OBJECTIVES: Tumor necrosis factor (TNF)-α is elevated in chronic heart failure (CHF). The cause of this increase is not well known. Several hypotheses have been investigated. Previous experimental and clinical studies detected changes in TNF circulating levels related to arterial oxygen (O2) saturation. The aim of the present study was to evaluate whether standard O2 hospital therapy affects plasma concentration of TNF-α in stable CHF patients. METHODS: A total of 18 patients (New York Heart Association class II and III) were enrolled and randomly assigned to two different orders of treatment: nine patients underwent a first night of O2 applied by nasal prongs and a second night of air delivered by nasal prongs, whereas the other nine patients were assigned to the contrary order of treatments (i.e. first night with air and second night with O2) in a crossover design. RESULTS: Ten patients out of 18 had O2 saturation above 95% for at least 360 min. In these ten patients, the TNF-α plasma level increased after O2 compared to the basal condition (delta 5.47 ± 1.72 pg/ml; P <0.05) whereas, in the same patients, the TNF-α plasma level did not change after the night with air (delta -0.05 ± 3.03 pg/ml). A linear positive correlation (r = 0.62, P <0.01) between minutes of O2 saturation above 95% and TNF-α circulating differences from basal to post-O2 therapy was found. CONCLUSIONS: Effective nocturnal hospital O2 therapy affects TNF-α plasma levels and the increase of TNF-α appears to be linearly related to the time of blood O2 saturation above 95%.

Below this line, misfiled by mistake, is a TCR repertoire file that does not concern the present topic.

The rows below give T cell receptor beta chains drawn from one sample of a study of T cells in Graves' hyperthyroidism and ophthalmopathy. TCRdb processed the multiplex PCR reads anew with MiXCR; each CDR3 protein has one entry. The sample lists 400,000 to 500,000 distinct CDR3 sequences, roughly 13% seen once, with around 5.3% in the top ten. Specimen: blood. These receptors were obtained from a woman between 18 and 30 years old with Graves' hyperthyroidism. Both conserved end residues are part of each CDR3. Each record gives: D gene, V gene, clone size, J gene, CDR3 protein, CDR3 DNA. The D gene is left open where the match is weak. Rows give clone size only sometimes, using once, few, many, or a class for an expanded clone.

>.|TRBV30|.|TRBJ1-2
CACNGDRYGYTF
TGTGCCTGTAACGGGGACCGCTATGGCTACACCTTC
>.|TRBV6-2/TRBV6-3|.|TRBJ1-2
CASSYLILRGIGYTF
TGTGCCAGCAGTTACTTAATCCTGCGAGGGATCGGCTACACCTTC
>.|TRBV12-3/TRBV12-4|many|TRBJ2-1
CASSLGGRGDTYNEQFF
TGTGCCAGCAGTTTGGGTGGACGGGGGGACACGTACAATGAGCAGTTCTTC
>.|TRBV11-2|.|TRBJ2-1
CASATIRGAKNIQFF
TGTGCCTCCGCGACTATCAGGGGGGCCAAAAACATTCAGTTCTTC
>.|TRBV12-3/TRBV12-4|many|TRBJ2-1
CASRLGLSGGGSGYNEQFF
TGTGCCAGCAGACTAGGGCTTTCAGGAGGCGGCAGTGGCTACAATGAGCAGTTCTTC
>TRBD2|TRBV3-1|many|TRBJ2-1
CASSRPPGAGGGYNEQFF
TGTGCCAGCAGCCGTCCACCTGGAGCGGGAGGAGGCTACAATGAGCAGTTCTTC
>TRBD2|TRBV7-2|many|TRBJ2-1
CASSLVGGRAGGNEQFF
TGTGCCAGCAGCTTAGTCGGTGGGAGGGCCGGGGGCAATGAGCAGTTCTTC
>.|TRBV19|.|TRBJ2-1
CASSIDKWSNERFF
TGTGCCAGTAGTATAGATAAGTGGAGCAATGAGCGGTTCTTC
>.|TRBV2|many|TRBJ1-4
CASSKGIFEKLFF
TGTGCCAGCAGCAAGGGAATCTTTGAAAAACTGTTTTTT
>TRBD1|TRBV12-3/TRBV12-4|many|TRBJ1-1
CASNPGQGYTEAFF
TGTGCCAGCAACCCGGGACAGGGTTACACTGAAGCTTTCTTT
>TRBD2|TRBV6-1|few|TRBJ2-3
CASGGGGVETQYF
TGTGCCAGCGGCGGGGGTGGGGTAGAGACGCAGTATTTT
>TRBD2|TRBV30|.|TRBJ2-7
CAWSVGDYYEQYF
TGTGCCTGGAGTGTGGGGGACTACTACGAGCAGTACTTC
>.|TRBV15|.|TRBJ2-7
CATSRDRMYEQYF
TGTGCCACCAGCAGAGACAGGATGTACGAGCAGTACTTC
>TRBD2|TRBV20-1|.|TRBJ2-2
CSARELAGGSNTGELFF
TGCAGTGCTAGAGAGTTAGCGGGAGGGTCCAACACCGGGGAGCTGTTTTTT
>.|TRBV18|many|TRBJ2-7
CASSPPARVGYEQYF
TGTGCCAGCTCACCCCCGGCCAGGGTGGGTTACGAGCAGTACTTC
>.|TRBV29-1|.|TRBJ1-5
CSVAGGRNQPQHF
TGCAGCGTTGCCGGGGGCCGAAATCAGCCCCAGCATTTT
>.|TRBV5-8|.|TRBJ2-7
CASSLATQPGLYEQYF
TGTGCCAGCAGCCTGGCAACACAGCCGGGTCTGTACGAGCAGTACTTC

- Heart failure
- Oxygen therapy
ASJC Scopus subject areas
- Cardiology and Cardiovascular Medicine